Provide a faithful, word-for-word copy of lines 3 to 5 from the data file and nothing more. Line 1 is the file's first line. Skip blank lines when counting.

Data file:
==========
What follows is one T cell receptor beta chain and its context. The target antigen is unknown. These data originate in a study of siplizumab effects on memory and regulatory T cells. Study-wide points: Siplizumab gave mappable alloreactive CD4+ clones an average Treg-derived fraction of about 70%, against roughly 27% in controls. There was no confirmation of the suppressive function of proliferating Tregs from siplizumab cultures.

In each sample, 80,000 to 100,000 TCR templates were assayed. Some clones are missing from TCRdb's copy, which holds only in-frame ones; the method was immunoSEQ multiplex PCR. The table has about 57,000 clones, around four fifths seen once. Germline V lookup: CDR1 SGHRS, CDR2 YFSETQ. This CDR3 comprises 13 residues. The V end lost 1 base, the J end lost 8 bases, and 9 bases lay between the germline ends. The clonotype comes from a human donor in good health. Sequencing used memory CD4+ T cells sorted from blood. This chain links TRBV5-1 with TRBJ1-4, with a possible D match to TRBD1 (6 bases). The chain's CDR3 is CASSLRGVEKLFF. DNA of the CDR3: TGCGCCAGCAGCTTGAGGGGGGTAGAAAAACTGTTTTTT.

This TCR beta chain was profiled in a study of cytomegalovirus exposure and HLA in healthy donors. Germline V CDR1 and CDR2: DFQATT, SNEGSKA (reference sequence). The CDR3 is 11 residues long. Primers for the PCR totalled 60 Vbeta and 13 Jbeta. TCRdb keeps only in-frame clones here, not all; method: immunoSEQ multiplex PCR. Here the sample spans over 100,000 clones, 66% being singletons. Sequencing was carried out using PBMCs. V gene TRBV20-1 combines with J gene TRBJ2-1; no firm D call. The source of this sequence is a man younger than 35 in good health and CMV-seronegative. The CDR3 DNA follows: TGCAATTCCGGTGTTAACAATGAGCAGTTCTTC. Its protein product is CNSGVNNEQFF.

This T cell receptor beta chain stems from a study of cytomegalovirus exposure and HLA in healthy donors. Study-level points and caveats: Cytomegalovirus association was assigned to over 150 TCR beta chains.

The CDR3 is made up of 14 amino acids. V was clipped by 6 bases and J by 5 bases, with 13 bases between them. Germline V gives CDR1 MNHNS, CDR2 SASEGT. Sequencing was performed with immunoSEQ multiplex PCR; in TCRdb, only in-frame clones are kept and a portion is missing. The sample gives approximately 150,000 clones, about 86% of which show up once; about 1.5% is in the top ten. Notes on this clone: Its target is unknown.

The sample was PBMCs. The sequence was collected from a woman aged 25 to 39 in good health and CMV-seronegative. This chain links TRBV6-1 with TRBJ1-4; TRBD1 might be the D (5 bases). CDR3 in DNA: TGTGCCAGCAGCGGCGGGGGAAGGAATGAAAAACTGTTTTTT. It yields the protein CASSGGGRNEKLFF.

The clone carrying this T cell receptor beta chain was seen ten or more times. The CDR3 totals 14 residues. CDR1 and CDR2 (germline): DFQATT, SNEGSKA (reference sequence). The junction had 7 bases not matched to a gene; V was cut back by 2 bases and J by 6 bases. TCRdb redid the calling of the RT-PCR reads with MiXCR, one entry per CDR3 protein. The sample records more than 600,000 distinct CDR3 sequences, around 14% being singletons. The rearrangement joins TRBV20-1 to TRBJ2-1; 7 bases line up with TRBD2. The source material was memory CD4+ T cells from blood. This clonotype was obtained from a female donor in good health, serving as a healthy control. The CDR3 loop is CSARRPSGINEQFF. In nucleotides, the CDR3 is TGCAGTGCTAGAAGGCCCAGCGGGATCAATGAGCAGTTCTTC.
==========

This TCR beta chain was profiled in a study of cytomegalovirus exposure and HLA in healthy donors. Germline V CDR1 and CDR2: DFQATT, SNEGSKA (reference sequence). The CDR3 is 11 residues long. Primers for the PCR totalled 60 Vbeta and 13 Jbeta. TCRdb keeps only in-frame clones here, not all; method: immunoSEQ multiplex PCR. Here the sample spans over 100,000 clones, 66% being singletons. Sequencing was carried out using PBMCs. V gene TRBV20-1 combines with J gene TRBJ2-1; no firm D call. The source of this sequence is a man younger than 35 in good health and CMV-seronegative. The CDR3 DNA follows: TGCAATTCCGGTGTTAACAATGAGCAGTTCTTC. Its protein product is CNSGVNNEQFF.

This T cell receptor beta chain stems from a study of cytomegalovirus exposure and HLA in healthy donors. Study-level points and caveats: Cytomegalovirus association was assigned to over 150 TCR beta chains.

The CDR3 is made up of 14 amino acids. V was clipped by 6 bases and J by 5 bases, with 13 bases between them. Germline V gives CDR1 MNHNS, CDR2 SASEGT. Sequencing was performed with immunoSEQ multiplex PCR; in TCRdb, only in-frame clones are kept and a portion is missing. The sample gives approximately 150,000 clones, about 86% of which show up once; about 1.5% is in the top ten. Notes on this clone: Its target is unknown.